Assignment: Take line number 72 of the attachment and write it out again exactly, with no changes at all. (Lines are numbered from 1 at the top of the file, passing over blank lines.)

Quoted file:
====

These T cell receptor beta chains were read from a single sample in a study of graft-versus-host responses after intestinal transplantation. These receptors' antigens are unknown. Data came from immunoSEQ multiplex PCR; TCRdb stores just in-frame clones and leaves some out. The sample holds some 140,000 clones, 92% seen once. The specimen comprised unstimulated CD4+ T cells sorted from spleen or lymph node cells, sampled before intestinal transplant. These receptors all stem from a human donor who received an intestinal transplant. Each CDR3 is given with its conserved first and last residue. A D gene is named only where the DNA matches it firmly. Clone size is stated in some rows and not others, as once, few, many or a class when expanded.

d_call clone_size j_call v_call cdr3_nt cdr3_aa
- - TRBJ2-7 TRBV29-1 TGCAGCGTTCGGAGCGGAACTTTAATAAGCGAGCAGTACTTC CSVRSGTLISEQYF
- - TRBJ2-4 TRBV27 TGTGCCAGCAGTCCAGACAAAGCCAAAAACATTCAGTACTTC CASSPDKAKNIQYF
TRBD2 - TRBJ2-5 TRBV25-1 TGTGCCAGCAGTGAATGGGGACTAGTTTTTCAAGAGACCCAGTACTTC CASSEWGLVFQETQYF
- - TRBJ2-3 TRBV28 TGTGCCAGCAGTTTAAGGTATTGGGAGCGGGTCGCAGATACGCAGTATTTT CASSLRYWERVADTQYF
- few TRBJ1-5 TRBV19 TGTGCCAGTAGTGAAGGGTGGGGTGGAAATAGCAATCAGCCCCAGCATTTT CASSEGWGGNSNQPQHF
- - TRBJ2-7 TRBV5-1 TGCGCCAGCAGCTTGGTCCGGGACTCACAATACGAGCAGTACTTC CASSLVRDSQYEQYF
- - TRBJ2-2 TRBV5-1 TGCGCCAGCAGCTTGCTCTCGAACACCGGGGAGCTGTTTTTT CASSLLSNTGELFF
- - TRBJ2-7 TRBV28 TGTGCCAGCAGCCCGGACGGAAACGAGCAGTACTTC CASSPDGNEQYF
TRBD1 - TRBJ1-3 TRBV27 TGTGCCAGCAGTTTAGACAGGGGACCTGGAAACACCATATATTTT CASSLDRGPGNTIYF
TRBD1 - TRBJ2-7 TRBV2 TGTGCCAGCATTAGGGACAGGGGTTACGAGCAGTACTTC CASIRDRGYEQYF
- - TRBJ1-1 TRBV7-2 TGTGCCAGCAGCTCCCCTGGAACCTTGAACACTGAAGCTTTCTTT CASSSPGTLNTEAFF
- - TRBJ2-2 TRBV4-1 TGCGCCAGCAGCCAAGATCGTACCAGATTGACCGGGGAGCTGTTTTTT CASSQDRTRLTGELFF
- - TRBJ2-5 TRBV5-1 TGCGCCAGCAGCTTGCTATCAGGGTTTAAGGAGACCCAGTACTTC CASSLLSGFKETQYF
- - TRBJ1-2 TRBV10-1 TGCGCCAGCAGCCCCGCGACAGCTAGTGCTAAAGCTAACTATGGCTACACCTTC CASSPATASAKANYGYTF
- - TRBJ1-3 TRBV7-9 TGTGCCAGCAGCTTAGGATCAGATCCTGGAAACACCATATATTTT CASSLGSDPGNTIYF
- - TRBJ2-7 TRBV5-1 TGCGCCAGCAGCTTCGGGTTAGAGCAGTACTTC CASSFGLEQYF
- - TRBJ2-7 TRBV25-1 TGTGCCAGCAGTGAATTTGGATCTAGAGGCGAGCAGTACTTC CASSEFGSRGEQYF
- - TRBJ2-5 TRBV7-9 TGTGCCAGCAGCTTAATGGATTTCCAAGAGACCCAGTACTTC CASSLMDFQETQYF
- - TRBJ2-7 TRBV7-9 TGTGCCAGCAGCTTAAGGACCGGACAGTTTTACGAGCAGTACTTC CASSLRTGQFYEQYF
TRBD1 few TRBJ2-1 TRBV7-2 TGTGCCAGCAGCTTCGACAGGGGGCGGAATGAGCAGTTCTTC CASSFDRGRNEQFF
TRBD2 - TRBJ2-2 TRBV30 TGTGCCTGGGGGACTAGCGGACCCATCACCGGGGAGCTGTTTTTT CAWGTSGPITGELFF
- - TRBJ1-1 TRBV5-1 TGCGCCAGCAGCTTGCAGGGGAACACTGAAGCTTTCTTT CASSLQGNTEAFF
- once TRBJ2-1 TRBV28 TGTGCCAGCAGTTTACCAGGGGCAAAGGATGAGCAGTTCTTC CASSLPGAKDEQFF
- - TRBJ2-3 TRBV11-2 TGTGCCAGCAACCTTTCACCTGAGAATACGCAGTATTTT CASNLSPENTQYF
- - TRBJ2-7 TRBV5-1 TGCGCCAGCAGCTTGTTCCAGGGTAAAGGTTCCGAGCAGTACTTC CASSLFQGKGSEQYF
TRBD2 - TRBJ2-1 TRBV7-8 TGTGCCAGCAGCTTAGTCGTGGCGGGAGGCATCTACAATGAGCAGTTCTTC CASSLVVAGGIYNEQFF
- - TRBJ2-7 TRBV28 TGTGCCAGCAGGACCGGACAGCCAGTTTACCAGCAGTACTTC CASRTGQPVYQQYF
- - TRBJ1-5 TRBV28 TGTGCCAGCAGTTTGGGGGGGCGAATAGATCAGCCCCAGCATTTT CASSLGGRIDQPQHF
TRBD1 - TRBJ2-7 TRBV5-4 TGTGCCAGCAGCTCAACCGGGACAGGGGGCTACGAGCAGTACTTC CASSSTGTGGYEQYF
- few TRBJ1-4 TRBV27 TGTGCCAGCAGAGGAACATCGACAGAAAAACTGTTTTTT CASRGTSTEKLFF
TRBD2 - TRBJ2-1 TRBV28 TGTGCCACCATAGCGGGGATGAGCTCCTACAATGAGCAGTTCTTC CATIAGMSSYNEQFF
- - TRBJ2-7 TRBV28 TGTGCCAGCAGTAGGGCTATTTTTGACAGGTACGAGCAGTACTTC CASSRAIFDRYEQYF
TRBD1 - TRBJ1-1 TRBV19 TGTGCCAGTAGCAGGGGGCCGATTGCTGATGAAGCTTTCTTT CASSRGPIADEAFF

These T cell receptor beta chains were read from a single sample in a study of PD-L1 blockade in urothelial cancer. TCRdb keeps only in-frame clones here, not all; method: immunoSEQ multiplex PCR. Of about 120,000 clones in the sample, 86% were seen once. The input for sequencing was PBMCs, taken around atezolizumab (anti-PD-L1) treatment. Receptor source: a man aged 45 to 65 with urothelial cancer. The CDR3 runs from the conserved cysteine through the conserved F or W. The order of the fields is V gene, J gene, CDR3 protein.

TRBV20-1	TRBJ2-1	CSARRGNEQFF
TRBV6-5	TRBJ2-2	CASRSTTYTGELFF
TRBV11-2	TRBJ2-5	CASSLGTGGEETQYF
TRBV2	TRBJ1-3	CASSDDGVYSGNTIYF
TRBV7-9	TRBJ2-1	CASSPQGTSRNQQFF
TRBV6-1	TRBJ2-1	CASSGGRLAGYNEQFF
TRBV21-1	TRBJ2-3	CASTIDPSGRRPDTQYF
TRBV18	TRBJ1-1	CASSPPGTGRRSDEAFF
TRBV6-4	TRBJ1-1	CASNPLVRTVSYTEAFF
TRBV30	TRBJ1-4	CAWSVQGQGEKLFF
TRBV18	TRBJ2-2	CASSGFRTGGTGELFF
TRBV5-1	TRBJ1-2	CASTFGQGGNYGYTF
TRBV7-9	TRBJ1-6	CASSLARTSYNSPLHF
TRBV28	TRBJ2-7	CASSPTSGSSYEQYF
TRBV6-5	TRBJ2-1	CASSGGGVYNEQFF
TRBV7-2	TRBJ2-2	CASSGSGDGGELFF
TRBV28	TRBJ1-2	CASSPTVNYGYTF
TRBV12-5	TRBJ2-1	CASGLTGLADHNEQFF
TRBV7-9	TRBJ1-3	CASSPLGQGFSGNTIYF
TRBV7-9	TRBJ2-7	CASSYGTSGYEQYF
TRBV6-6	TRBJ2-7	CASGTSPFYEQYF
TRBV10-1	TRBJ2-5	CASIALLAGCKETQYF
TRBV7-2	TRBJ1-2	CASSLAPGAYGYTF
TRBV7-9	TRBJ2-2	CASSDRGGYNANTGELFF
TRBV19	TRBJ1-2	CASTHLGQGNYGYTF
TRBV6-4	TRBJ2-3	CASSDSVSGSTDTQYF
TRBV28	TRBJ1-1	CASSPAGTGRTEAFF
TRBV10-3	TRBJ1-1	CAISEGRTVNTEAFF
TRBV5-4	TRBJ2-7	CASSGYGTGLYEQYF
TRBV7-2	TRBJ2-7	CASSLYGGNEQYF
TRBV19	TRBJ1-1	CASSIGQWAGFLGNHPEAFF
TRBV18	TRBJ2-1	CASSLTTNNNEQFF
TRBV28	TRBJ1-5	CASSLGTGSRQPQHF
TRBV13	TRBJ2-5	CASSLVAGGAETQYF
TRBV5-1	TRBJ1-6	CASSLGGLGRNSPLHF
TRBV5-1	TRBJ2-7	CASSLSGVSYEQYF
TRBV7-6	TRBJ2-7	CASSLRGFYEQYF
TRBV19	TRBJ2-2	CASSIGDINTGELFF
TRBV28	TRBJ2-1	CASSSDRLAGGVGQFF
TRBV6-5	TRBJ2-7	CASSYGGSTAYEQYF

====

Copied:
TRBV5-1	TRBJ2-7	CASSLSGVSYEQYF